The Corner

Chaffetz Ready to Hatch a Challenge

Could Rep. Jason Chaffetz (R., Utah), a 43-year-old freshman, topple six-term Sen. Orrin Hatch (R., Utah) in 2012? Chaffetz tells National Review Online that he could and points to the recent ousting of Sen. Bob Bennett (R., Utah) by state GOP delegates as proof. “I’m not willing to shut the door on a potential Senate run,” he says. “I serve at the will of the delegates. If that’s what they want, then maybe I will.”

“We could create the case,” Chaffetz says. “It used to be that big name identification plus big dollars equals a big victory.” No more, he tells us. “Votes matter. People are paying attention. With Bennett, there was never even a hint of anything scandalous. It was his series of unpopular votes, over many years, that made voters say it’s time for a change. A lifetime of service is not a strong selling point these days. It’s something to admire, and I respect Senator Hatch’s service, but I think people are wary of someone who’s spent a lifetime in Washington.”

Chaffetz’s early 2012 talk is understandable. A recent Mason-Dixon poll commissioned by the Salt Lake Tribune finds that 51 percent of likely Utah voters would vote for someone other than Hatch if he were up for reelection this year, with only 35 percent inclined to vote for him. Chaffetz is also the most popular statewide political figure among Utah Republicans:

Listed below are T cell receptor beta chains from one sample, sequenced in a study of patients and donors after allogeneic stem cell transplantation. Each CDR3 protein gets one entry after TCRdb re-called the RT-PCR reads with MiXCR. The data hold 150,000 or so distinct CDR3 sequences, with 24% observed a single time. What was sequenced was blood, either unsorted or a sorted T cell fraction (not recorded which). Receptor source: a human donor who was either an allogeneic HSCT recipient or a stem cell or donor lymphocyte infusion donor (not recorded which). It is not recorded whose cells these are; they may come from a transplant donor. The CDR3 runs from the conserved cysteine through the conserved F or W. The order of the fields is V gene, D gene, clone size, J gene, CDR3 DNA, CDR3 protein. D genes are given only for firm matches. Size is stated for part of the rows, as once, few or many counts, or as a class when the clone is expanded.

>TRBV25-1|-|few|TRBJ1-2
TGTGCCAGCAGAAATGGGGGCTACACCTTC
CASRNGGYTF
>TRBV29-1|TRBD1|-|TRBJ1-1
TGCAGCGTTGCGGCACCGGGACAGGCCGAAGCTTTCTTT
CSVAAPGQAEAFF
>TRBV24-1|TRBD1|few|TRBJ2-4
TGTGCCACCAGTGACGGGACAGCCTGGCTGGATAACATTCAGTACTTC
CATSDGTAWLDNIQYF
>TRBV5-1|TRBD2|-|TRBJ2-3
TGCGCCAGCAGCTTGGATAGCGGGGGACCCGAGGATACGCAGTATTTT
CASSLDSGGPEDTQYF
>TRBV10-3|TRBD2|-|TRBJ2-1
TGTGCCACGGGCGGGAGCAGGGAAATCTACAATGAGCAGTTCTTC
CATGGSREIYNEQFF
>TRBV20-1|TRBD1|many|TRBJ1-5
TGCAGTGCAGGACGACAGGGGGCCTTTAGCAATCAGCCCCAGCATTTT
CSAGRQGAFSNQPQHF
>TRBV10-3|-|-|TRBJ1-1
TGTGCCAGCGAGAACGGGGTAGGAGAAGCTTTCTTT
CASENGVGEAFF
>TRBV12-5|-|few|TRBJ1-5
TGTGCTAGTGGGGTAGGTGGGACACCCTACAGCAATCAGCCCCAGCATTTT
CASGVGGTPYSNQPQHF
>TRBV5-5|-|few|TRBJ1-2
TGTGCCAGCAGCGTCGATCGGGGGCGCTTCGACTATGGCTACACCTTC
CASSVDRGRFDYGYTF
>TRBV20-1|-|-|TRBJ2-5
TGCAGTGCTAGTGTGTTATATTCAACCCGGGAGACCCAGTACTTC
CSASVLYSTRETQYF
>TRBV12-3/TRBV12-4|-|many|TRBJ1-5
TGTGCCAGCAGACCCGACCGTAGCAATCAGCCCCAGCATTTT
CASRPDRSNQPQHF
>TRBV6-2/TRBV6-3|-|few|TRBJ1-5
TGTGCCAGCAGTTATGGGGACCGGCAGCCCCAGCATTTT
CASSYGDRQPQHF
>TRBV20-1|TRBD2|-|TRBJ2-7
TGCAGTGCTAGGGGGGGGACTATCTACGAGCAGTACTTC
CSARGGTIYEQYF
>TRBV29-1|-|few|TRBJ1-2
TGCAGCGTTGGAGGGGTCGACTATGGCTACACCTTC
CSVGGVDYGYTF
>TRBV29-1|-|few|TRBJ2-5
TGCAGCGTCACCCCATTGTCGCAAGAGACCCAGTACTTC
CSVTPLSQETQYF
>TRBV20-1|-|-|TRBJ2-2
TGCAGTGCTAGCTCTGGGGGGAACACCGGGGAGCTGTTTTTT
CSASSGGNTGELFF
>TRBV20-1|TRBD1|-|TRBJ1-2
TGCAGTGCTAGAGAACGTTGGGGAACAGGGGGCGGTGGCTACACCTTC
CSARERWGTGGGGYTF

Chaffetz says Hatch is vulnerable from the right on earmarks. “I’ve pledged to not ask for an earmark until there is more openness, transparency, and reform,” he says. “Hatch has said that if you don’t ask for an earmark, then you’re not doing your job. That’s not a winning message.” Will Chaffetz take a permanent no-earmark pledge? No, he says, “we have a constitutional duty, role, and responsibility to appropriate funds. I pledge to change the way we do business.”

Chaffetz does have a few kind words about how Hatch handled the Obamacare debate. “I’m pleased in many ways with how he handled that,” he says. Compared to Bennett, who cosponsored a bipartisan health-care proposal, Hatch was “different,” Chaffetz says, because he knew when to get out of negotiations. “I’ll work with Democrats,” he tells us, “but you have to know when to stand up on principle . . . what Senator Bennett did was less palatable.”

So why didn’t Chaffetz run against Bennett? The lawmaker, who represents suburban Salt Lake County and areas of Utah’s western border, says this year would have been too soon. “At the time I had to make that decision, I had been here nine months,” he says. “It was the right decision.” Instead, two political newcomers, businessman Tim Bridgewater and attorney Mike Lee, will be on the GOP Senate primary ballot. Chaffetz is “keeping the powder dry” and will not choose a favorite between the two. “I like them both,” he says. “I’d be happy with either.”


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